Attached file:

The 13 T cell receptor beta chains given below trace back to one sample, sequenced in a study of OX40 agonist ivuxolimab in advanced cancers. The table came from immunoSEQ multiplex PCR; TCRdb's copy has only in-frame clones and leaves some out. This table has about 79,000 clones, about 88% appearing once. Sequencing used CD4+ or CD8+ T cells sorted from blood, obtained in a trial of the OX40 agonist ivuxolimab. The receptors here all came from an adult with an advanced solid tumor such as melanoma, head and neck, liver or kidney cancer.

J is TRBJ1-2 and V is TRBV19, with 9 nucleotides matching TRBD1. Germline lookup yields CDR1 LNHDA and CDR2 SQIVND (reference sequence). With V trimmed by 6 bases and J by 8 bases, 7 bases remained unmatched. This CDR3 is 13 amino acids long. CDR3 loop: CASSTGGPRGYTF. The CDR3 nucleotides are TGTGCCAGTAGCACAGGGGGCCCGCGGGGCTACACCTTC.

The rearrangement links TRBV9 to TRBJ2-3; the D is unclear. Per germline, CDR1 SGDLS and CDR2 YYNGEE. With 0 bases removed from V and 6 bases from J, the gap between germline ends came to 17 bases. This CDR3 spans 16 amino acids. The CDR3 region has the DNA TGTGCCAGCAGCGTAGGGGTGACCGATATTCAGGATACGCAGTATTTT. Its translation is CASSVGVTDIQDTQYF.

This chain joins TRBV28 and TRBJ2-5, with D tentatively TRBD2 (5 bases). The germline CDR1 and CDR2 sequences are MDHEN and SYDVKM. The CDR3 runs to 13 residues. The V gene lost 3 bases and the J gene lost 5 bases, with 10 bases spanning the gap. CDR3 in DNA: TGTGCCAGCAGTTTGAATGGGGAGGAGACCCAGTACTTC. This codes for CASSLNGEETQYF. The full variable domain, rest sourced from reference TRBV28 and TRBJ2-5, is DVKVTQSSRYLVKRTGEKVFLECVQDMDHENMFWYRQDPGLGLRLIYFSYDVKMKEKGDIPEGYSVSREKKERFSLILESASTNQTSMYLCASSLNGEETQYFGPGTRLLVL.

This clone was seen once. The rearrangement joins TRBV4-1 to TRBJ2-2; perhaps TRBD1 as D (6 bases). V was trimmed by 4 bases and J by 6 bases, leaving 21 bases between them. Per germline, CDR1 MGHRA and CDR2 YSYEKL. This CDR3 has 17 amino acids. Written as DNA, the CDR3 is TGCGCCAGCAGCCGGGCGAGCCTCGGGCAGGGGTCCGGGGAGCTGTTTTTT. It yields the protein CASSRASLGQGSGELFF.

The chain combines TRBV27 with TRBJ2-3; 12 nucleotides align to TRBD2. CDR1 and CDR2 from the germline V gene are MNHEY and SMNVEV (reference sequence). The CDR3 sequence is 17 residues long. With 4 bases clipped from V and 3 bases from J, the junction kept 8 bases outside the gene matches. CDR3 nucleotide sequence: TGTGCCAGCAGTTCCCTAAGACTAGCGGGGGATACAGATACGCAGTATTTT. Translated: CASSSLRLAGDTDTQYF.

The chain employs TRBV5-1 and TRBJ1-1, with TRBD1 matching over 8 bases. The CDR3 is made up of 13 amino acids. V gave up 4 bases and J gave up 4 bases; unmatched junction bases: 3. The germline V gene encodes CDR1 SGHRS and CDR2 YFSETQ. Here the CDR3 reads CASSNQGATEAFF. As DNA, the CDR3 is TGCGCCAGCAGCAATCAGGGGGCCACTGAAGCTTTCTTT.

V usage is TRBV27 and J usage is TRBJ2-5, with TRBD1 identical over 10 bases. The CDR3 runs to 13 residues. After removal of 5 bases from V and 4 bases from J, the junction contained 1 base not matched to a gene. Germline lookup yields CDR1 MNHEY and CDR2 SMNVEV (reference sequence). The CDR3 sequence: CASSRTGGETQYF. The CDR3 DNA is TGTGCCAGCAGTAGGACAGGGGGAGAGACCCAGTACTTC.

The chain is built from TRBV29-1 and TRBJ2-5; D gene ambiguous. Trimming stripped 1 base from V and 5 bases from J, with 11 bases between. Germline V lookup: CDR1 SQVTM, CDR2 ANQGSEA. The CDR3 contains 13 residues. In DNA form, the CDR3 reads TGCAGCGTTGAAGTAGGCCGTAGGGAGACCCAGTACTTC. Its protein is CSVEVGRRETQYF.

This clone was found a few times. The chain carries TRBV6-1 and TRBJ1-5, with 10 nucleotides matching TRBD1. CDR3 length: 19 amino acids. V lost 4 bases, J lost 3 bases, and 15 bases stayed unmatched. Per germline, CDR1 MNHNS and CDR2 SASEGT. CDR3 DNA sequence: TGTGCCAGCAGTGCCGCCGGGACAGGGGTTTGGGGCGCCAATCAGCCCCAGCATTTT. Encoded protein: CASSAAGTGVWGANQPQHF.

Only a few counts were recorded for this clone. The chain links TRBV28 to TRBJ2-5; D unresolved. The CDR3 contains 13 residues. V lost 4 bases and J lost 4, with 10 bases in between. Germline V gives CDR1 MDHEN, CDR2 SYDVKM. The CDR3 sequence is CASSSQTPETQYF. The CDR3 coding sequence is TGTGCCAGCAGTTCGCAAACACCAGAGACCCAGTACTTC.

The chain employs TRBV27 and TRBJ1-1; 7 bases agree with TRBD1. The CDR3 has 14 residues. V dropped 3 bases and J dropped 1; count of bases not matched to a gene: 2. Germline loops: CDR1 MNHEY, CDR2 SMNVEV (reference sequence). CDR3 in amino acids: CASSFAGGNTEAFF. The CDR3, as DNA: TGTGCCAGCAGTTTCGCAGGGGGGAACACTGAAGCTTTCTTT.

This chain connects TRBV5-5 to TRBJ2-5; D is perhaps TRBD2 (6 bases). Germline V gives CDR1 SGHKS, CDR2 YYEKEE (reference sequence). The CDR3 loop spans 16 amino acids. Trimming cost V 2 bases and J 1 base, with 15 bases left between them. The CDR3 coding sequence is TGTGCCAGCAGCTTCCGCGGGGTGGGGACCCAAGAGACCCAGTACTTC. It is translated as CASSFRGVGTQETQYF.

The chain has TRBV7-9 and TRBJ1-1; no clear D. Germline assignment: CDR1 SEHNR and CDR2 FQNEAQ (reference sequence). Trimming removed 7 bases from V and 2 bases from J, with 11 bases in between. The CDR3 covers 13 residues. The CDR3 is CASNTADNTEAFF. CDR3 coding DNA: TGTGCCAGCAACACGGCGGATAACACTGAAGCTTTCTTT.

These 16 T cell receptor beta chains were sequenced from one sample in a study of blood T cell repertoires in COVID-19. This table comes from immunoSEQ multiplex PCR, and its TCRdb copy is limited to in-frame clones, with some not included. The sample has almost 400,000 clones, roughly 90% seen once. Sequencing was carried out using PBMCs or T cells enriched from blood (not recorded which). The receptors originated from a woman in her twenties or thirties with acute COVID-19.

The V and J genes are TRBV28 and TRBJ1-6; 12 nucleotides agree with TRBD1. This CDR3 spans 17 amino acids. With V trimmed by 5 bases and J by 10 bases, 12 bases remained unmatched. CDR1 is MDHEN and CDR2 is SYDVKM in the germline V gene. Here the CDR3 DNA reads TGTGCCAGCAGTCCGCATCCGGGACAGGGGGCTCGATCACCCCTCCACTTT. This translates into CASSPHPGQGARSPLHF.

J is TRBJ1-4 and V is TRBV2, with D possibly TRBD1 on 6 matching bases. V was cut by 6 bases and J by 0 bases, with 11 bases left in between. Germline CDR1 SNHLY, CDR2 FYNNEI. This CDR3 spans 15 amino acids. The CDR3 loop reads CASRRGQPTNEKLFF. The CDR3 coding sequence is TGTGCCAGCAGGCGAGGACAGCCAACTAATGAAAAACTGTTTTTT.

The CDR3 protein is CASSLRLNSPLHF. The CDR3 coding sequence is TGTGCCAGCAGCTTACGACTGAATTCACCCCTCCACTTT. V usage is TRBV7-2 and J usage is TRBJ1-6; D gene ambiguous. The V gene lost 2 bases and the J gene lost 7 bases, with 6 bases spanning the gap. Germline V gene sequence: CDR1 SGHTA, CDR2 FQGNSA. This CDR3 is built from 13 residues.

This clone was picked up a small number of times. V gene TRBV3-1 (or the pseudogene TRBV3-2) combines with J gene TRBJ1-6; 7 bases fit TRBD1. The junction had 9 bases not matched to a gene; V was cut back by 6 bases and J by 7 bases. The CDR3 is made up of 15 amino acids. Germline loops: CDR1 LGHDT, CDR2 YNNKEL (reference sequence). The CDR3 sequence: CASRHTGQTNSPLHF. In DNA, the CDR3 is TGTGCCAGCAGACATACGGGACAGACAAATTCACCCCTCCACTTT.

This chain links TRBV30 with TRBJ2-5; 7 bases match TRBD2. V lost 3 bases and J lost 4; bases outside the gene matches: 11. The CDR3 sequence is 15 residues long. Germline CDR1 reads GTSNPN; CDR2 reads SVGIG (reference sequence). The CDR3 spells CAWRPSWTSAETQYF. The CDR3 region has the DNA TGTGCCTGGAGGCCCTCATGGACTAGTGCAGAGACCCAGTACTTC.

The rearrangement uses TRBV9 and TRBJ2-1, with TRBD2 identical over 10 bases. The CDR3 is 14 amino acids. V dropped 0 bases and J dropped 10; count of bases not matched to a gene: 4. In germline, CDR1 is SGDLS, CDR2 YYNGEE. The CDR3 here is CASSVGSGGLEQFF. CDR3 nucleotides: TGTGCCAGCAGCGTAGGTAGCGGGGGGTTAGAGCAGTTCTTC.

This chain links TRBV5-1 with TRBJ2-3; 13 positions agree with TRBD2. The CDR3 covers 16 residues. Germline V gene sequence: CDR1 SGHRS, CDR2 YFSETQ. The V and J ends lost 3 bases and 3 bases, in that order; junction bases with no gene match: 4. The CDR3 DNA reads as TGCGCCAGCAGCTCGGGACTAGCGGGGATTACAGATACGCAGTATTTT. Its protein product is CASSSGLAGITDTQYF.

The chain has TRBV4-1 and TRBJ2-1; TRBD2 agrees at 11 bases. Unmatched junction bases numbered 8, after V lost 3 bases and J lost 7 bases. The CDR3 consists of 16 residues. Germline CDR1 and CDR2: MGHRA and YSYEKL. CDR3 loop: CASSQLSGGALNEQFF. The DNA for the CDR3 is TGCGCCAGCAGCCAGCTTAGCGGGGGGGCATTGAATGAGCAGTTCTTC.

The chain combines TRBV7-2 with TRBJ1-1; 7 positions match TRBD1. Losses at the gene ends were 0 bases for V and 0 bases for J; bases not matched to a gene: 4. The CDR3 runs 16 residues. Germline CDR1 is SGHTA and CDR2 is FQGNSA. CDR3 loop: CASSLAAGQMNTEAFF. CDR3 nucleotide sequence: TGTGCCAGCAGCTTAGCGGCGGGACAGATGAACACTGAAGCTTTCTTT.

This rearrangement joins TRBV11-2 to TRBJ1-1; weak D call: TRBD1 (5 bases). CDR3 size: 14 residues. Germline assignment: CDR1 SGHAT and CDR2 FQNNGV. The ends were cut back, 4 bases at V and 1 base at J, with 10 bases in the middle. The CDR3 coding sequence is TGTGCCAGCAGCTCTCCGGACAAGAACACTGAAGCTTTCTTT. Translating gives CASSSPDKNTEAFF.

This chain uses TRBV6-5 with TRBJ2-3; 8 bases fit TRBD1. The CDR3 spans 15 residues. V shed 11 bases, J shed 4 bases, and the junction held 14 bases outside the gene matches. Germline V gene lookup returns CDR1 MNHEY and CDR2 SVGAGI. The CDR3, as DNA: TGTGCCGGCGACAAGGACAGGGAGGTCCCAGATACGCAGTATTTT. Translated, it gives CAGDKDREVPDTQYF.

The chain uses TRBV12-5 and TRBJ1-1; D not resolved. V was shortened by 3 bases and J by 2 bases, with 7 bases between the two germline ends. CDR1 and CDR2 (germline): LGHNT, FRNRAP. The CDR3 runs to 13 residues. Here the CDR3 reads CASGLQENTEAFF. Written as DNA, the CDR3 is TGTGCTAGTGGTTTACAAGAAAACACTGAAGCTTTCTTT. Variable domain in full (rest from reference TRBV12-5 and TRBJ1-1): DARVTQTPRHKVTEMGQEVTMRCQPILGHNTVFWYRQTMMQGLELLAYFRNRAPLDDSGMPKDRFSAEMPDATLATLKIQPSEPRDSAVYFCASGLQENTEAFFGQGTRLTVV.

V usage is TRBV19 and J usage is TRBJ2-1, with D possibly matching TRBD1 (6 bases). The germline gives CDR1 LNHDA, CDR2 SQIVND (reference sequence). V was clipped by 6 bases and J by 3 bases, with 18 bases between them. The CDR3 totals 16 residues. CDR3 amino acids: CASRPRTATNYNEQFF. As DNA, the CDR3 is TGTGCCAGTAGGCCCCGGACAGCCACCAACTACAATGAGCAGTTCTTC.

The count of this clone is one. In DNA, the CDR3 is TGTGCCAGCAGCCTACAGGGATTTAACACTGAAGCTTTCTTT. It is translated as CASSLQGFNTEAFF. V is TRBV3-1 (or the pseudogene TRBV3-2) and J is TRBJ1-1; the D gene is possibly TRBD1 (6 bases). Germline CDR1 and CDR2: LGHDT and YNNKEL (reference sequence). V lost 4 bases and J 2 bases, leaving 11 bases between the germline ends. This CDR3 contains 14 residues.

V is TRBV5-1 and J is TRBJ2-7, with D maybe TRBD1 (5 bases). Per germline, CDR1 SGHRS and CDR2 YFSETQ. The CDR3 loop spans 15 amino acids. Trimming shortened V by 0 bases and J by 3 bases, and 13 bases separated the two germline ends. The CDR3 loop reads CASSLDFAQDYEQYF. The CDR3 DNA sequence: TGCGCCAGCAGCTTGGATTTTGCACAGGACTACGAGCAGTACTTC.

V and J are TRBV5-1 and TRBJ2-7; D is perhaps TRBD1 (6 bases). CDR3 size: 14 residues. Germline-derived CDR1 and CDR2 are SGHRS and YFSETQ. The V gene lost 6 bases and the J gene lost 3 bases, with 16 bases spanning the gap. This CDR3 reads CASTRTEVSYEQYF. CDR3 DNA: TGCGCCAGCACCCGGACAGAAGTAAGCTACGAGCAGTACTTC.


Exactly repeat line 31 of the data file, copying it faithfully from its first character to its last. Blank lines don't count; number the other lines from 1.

V and J are TRBV5-1 and TRBJ2-7; D is perhaps TRBD1 (6 bases). CDR3 size: 14 residues. Germline-derived CDR1 and CDR2 are SGHRS and YFSETQ. The V gene lost 6 bases and the J gene lost 3 bases, with 16 bases spanning the gap. This CDR3 reads CASTRTEVSYEQYF. CDR3 DNA: TGCGCCAGCACCCGGACAGAAGTAAGCTACGAGCAGTACTTC.